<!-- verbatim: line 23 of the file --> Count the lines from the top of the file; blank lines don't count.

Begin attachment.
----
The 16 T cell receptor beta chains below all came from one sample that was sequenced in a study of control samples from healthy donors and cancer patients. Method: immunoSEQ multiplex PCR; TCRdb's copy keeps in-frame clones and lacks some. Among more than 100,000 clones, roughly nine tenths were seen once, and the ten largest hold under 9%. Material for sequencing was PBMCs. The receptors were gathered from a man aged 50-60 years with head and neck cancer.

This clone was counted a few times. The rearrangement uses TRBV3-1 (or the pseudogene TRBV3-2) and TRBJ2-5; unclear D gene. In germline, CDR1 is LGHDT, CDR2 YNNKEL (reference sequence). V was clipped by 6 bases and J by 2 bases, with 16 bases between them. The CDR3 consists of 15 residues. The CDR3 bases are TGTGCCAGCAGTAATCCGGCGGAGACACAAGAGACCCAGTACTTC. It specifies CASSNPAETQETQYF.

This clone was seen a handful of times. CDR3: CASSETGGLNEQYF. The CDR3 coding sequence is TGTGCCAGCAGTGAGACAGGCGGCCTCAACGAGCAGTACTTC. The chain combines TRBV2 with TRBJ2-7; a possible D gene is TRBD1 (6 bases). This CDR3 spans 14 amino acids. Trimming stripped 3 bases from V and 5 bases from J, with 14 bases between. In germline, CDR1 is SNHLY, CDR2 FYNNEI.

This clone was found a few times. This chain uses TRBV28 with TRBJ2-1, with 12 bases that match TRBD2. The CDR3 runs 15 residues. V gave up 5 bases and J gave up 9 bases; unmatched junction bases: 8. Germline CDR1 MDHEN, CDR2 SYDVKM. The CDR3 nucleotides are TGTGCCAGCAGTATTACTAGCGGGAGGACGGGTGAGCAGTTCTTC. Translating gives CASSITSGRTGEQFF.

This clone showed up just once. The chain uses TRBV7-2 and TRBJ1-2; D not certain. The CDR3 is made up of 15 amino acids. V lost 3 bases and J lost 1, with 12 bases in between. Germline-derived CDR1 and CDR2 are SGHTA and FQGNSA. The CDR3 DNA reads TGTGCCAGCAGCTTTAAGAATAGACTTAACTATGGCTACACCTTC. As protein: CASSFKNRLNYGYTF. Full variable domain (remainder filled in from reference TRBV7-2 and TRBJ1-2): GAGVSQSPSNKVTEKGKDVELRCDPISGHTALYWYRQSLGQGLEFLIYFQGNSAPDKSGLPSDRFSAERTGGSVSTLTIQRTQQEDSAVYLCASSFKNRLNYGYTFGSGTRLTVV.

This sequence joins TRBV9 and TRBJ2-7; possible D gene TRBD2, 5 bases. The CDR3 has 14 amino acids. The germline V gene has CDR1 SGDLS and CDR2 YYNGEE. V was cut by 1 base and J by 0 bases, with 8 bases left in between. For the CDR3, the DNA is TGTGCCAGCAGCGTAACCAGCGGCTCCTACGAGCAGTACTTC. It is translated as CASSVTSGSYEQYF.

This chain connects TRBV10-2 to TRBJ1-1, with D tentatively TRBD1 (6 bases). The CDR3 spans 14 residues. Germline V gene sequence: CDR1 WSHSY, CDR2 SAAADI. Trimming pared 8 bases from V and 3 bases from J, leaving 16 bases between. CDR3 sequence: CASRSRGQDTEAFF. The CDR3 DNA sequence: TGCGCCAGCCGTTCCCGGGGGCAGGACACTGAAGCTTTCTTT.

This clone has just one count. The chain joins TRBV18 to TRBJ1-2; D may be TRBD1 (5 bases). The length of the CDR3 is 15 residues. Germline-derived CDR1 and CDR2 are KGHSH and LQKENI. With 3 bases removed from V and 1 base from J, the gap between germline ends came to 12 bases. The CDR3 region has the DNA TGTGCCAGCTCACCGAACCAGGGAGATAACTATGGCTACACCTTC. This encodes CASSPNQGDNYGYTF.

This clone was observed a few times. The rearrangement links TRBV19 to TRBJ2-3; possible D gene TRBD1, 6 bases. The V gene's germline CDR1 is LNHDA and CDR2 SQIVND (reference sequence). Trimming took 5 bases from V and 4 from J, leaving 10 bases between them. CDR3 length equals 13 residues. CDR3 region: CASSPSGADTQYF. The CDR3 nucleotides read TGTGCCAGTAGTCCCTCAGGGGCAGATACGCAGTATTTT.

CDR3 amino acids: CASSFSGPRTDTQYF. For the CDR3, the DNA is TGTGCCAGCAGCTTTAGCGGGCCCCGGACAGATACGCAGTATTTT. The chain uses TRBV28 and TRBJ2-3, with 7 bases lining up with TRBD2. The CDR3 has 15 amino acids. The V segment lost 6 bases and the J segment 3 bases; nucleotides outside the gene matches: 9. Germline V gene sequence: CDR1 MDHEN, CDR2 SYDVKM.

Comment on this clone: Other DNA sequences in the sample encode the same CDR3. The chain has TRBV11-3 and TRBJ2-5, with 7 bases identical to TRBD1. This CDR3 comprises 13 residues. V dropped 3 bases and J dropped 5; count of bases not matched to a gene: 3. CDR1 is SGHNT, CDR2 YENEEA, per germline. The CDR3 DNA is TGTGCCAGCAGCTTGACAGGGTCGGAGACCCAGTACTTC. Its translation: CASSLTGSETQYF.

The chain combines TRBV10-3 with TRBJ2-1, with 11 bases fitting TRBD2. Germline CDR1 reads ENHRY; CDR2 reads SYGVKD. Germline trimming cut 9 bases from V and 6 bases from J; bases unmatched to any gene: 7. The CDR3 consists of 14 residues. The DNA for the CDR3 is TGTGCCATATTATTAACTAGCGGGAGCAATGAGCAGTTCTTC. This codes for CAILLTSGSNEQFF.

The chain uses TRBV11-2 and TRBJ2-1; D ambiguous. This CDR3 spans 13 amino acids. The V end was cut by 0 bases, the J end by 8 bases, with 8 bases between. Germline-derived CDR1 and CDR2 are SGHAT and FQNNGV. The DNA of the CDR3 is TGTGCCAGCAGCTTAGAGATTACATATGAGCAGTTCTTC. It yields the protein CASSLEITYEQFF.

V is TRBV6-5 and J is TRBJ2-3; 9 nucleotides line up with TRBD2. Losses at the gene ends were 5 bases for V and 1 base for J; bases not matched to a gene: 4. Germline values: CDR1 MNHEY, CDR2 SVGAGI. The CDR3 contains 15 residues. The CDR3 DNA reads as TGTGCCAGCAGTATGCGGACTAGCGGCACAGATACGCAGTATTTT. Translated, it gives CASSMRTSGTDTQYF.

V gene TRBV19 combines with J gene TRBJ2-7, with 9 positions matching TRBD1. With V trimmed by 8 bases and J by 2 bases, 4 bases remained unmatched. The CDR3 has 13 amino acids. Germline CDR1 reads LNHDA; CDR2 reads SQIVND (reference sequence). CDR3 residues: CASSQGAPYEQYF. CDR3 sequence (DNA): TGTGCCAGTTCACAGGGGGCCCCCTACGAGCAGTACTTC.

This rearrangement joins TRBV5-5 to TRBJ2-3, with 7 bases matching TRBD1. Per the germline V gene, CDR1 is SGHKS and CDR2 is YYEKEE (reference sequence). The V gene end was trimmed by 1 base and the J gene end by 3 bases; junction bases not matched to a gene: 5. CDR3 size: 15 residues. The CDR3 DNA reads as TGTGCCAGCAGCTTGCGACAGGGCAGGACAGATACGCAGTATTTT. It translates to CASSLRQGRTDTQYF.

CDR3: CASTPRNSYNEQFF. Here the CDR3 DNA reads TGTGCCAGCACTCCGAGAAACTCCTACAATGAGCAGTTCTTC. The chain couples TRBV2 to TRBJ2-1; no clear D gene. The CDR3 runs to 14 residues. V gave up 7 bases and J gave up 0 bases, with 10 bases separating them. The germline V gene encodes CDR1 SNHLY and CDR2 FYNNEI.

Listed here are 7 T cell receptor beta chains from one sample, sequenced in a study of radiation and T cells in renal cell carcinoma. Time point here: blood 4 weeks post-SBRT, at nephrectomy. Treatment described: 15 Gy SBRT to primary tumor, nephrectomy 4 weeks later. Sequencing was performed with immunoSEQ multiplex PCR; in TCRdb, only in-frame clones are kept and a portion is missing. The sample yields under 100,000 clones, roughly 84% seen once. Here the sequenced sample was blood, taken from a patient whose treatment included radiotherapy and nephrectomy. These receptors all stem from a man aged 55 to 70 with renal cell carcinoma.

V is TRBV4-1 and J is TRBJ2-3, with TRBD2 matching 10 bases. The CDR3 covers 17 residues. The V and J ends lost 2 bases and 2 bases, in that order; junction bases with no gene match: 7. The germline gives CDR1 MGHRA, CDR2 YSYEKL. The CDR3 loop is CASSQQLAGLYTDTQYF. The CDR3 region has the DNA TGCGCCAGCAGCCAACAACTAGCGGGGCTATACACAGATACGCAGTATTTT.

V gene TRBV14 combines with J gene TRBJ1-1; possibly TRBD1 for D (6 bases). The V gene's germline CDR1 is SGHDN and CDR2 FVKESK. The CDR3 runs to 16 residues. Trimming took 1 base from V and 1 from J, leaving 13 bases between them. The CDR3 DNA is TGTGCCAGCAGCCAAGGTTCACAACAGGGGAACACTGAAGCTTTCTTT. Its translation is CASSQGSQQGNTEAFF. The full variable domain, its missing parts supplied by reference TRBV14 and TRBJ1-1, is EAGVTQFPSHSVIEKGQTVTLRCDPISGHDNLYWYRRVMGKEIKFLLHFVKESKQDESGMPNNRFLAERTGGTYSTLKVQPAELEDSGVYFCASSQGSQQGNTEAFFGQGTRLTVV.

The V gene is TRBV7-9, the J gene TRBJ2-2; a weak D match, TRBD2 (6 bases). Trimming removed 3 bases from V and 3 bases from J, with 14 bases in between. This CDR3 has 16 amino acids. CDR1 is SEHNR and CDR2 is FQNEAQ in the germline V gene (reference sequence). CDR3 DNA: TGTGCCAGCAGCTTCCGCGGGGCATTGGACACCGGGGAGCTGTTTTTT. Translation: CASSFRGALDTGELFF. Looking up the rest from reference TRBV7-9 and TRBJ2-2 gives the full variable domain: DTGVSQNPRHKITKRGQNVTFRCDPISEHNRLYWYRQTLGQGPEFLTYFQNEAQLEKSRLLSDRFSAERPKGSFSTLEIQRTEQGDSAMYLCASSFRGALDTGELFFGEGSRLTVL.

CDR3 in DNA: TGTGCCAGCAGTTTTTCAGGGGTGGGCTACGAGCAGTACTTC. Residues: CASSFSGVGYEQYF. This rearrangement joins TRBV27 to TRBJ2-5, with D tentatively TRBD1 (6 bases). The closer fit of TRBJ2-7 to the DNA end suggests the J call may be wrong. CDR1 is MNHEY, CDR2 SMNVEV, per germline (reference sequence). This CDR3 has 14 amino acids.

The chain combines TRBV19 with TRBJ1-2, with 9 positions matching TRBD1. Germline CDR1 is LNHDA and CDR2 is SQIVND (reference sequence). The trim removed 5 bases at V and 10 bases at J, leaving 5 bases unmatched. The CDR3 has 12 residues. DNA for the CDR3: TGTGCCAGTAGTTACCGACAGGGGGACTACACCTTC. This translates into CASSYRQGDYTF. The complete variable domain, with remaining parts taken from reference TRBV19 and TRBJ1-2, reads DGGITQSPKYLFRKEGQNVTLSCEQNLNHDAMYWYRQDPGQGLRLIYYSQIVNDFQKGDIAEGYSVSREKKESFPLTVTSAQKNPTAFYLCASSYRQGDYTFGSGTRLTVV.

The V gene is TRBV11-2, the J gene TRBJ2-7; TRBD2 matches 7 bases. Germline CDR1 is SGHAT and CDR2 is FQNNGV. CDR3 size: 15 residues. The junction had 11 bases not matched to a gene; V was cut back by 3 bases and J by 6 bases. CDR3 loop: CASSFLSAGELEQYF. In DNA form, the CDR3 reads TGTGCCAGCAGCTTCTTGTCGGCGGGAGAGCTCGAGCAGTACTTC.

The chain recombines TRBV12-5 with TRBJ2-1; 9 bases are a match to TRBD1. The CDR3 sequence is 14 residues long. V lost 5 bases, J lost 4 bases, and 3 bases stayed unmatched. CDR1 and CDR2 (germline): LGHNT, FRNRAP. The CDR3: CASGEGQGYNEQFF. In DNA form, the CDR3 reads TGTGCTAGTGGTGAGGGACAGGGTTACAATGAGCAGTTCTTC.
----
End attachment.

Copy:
The chain combines TRBV19 with TRBJ1-2, with 9 positions matching TRBD1. Germline CDR1 is LNHDA and CDR2 is SQIVND (reference sequence). The trim removed 5 bases at V and 10 bases at J, leaving 5 bases unmatched. The CDR3 has 12 residues. DNA for the CDR3: TGTGCCAGTAGTTACCGACAGGGGGACTACACCTTC. This translates into CASSYRQGDYTF. The complete variable domain, with remaining parts taken from reference TRBV19 and TRBJ1-2, reads DGGITQSPKYLFRKEGQNVTLSCEQNLNHDAMYWYRQDPGQGLRLIYYSQIVNDFQKGDIAEGYSVSREKKESFPLTVTSAQKNPTAFYLCASSYRQGDYTFGSGTRLTVV.